5. Melbourne Cricket Ground
The emergence of drop-in pitches into the Test arena has ultimately meant the MCG hasn’t fostered many close contests between bat and ball in the last decade. ‘Dull’, ‘lifeless’ and ‘boring’ are some of the words used to describe the drop-in MCG wicket that hasn’t provided much than draws or complete batting dominance over the last 10 years. But alas, there have been some significant exceptions. The 2019 match against New Zealand, for example, offerred Australia bowlers pace, bounce, and turn that resulted in New Zealand being bowled out for under 250 in both innings. The MCG test against India in 2020 was also excellent, providing an even contest that was ultimately won by the better team. Consistently fostering this kind of contest has been an issue in the past, but the Melbourne curators continue to work hard to turn the MCG’s reputation as a ‘road’, into a pitch that more often than not provides for the bowlers- and the recent boxing day test proves this work has payed dividends.
4. Sydney Cricket Ground
There is no doubt the SCG is one of the most iconic, if not the most iconic, sporting venues in Australia. But when it has come to the entertainment of cricket played, the famous venue hasn’t been fantastic. Like the MCG, matches in recent times at the SCG have been characterised by big batting totals often ending in draws. But what the SCG normally has that Melbourne doesn’t is the prominence of spinners late in the game. The SCG has a tendency to turn into a spinning wicket late on days 4 and 5, which often brings Nathan Lyon and co into the game. Lyon’s 10 wicket match against New Zealand at the SCG is an example of just how much the SCG can offer spinners. Yet again, however, consistently producing these competitive pitches is an issue. We just saw in the most recent Sydney test that even on day 4/5, India was able to make 334 with 5 wickets still in hand.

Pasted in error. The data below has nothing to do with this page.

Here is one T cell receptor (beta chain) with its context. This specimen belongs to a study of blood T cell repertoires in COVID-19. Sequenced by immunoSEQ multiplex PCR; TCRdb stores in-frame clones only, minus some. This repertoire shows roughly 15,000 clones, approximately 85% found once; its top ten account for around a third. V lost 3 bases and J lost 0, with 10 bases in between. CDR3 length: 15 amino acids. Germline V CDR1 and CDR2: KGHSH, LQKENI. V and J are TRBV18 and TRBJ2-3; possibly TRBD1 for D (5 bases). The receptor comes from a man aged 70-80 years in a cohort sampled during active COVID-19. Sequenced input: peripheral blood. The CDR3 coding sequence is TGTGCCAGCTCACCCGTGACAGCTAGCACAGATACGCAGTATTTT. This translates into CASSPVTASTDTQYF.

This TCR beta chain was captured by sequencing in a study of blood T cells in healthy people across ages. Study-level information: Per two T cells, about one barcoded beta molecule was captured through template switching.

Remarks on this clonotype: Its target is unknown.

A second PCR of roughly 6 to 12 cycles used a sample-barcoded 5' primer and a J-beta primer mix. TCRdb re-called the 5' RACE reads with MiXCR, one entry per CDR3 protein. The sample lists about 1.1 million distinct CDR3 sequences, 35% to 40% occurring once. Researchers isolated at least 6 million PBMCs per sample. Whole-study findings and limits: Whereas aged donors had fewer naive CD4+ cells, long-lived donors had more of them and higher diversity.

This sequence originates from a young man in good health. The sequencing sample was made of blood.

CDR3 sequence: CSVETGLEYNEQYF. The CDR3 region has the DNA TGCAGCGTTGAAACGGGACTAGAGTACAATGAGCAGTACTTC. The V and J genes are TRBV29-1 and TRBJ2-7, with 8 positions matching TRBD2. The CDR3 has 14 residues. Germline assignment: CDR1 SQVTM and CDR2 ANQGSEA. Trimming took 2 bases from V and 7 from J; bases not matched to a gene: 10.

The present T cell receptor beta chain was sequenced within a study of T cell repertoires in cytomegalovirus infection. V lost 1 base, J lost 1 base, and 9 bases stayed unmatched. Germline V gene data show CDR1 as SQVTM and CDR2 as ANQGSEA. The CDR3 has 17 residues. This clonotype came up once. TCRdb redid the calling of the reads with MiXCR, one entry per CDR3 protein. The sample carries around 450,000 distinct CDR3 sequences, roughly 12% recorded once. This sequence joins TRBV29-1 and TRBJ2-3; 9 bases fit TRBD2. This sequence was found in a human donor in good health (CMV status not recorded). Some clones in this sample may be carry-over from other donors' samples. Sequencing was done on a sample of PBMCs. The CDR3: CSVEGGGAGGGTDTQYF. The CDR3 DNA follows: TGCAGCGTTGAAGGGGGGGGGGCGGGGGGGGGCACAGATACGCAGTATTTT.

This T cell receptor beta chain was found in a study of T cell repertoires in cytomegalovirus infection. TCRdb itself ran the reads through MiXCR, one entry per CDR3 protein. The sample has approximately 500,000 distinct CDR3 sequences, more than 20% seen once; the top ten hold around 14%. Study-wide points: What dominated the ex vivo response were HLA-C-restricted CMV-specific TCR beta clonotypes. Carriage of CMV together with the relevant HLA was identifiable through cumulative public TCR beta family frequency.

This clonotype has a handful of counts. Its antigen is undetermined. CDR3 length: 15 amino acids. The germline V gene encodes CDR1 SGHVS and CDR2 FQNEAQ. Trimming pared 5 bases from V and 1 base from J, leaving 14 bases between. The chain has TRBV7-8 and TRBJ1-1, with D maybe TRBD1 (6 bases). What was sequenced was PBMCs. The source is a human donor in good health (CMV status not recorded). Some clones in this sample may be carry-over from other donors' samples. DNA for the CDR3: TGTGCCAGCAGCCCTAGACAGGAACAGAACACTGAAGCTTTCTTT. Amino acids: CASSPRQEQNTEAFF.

3. The WACA